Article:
"Iraq snapshot" (The Common Ills):
Friday, August 9, 2013.  Chaos and violence continue, Iraqis continue to protest, Tim Arango offers an analysis of the violence, a report on the prison breaks is released, Barack holds a (brief) press conference on spying, NBC News struggles with the English language, a judge declines to release US political prisoner Lynne Stewart and more.

"No, I don't think Mr. Snowden was a patriot," huffed a snippy and petulant Barack Obama this afternoon as he was finally forced to hold a (brief) press conference.  "As I said in my opening remarks, I called for a thorough review of our surveillance operations before Mr. Snowden made these leaks.  My preference -- and I think the American people's preference would have been for a lawful, orderly examination of these laws."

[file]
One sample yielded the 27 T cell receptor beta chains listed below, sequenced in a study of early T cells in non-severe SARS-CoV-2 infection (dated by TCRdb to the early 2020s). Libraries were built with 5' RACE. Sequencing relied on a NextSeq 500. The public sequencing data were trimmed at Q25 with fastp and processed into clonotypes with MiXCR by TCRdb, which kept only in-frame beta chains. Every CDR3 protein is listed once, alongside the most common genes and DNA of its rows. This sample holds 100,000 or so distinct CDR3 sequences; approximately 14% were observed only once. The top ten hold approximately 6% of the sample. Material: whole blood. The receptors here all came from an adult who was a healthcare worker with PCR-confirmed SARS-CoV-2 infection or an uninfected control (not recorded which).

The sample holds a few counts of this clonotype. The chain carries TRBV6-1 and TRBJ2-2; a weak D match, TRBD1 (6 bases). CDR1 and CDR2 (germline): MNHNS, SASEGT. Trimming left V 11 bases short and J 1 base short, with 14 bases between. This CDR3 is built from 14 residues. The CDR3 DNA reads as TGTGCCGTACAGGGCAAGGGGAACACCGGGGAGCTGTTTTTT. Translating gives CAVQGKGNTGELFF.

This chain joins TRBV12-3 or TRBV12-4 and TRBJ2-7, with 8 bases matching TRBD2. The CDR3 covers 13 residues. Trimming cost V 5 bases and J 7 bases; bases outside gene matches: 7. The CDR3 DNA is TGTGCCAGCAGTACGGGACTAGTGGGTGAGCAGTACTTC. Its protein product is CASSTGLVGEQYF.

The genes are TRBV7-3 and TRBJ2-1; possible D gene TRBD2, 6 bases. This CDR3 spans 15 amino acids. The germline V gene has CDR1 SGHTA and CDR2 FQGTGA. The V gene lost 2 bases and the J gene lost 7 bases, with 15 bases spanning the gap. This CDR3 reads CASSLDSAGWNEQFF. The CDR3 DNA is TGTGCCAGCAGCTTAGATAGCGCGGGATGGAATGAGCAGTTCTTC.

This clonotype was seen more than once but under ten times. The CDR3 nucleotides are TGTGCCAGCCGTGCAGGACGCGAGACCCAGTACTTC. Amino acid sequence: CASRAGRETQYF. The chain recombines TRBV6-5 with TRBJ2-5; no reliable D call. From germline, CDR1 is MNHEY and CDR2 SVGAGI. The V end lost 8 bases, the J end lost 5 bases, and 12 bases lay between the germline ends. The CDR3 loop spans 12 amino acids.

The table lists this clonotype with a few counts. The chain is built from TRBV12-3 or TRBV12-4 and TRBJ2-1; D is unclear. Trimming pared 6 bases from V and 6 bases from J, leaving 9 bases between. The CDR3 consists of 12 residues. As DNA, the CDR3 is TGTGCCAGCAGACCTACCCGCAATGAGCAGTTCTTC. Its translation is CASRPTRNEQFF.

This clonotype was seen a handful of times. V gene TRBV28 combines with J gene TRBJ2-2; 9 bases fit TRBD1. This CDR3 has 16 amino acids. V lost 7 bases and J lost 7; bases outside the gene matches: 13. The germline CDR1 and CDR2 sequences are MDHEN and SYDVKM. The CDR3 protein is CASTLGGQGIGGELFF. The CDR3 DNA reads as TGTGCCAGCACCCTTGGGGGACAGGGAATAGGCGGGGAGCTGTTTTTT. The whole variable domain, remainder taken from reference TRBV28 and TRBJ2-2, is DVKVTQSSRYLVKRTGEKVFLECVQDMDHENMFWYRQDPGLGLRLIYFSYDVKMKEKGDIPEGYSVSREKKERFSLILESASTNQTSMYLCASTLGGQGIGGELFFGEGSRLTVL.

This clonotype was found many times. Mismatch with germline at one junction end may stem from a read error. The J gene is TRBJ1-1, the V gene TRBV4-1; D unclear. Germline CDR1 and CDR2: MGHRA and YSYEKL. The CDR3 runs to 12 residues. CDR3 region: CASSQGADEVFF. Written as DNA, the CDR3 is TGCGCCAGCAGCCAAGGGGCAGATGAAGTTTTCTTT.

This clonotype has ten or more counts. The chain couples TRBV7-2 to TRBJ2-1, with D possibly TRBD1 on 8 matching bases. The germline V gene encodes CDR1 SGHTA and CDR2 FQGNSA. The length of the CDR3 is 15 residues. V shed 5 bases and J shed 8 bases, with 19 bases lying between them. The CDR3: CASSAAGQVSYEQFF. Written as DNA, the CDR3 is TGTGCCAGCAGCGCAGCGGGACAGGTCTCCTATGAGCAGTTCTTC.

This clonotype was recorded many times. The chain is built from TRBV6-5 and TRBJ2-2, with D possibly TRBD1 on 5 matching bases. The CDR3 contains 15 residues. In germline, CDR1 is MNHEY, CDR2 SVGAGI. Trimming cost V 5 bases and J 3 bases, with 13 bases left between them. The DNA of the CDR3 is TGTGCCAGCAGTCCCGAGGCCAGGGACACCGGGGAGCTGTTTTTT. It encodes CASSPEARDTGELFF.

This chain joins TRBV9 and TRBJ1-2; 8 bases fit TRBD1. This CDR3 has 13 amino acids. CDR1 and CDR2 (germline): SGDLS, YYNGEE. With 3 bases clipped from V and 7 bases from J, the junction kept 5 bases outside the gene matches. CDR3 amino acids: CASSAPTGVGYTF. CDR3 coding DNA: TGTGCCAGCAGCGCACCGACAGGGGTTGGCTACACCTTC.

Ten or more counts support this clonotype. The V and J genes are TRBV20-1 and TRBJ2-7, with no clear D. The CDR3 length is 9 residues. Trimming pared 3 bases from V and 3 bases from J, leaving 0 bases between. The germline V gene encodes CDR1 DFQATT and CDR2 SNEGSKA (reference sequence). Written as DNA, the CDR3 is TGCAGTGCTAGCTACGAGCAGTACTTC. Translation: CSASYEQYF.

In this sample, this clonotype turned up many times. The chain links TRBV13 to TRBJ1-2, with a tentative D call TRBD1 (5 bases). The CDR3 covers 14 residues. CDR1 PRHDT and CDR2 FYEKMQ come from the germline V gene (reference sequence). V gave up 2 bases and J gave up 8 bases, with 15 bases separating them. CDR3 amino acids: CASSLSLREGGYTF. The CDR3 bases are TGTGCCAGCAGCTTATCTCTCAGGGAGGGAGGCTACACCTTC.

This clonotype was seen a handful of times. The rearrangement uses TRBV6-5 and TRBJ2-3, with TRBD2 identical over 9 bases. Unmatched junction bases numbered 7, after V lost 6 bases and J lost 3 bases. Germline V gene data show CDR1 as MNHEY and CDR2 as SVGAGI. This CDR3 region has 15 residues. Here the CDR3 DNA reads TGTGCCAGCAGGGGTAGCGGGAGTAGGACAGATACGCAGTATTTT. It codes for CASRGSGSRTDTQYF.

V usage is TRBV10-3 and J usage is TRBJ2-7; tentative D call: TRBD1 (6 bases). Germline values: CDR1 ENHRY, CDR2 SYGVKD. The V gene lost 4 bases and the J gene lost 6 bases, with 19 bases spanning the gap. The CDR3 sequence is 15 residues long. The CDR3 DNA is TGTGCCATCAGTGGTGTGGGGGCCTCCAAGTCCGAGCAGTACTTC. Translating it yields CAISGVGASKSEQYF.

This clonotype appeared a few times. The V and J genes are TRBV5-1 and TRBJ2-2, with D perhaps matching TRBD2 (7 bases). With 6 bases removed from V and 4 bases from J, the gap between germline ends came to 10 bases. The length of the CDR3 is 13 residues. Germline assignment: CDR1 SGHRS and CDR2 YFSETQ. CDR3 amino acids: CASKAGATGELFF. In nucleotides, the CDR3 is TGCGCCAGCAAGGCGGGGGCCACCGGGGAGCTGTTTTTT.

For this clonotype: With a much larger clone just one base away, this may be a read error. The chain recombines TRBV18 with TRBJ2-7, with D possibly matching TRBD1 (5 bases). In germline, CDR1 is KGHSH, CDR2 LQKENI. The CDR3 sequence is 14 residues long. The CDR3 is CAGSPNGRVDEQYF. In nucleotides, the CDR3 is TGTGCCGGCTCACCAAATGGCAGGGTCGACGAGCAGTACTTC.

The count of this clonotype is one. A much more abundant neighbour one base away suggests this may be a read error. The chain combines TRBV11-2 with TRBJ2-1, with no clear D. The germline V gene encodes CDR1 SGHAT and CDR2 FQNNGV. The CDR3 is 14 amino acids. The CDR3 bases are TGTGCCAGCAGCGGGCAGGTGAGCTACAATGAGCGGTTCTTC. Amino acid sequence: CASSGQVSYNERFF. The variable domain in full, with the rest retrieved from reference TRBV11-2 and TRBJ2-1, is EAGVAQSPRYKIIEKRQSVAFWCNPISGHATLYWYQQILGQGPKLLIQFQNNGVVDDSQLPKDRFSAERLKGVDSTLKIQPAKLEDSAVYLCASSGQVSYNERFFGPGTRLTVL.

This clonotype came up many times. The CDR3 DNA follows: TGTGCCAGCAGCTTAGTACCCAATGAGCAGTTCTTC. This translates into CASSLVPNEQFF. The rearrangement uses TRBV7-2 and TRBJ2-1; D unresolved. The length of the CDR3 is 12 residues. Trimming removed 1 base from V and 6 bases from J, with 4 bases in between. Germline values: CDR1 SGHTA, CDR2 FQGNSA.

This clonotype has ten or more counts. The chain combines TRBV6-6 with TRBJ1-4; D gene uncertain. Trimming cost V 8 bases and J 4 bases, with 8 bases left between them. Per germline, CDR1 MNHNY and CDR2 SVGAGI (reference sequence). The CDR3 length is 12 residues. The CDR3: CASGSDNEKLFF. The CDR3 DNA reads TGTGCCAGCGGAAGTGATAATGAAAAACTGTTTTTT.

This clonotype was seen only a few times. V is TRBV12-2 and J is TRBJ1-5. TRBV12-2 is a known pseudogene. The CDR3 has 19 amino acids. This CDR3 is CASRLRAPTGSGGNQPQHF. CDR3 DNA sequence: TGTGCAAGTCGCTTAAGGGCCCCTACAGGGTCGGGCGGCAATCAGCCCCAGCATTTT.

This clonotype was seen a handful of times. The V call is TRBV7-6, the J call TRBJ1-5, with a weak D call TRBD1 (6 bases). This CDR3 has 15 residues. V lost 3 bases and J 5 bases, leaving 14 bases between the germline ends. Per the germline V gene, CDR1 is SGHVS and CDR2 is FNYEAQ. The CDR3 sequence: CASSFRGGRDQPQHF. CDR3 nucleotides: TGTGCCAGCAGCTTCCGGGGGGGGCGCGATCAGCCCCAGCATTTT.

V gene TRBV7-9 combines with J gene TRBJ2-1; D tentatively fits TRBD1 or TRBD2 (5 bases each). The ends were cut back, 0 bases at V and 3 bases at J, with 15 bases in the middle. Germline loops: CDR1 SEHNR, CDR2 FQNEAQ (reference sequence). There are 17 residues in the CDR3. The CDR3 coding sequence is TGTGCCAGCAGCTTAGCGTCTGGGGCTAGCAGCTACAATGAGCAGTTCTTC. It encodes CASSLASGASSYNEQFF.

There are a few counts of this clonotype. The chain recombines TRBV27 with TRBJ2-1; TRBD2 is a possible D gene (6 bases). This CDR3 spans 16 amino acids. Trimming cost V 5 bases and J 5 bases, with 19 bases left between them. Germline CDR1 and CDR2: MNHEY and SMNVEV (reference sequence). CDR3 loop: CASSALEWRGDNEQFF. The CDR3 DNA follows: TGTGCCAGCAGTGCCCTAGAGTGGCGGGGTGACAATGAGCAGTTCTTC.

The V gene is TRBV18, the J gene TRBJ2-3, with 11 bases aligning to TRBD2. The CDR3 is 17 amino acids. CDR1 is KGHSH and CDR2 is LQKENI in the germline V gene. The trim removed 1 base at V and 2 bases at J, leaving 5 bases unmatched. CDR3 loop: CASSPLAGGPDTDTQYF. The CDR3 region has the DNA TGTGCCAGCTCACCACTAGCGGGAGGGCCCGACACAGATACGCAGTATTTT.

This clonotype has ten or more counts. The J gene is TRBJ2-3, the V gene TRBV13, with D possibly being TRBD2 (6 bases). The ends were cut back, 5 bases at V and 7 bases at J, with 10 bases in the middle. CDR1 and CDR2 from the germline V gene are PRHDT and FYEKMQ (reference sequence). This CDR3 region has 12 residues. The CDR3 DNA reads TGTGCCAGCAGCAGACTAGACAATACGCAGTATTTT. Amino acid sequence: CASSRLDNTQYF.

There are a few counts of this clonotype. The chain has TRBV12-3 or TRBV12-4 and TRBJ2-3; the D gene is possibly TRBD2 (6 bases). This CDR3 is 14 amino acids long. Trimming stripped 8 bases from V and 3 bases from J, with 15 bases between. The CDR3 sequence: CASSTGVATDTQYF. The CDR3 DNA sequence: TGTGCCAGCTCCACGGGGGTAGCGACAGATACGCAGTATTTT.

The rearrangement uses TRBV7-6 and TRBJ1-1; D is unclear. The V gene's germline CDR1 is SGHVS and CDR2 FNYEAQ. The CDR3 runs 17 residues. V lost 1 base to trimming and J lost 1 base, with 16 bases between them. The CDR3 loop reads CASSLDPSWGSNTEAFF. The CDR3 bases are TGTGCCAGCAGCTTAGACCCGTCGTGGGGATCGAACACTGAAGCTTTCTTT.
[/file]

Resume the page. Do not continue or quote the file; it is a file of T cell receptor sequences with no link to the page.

Oh, poor, little pink thong-clad president, pantsed in front of the whole world, caught by surprise by that mean bully Ed Snowden and that trickey NSA!

Oh, wait, that's not how it happened at all but don't expect the cowardly press to point out that fact -- they're too busy cleaning up Barack's words in "No, I don't think Mr. Snowden was a patriot."

Barack did call for a review . . . in his first term as president.  It was done.  He was pleased with the results.  And thought he could continue to keep the results and the illegal spying from the knowledge of the American people.  As James Bamford notes in "They Know Much More Than You Think" (current issue of The New York Review of Books):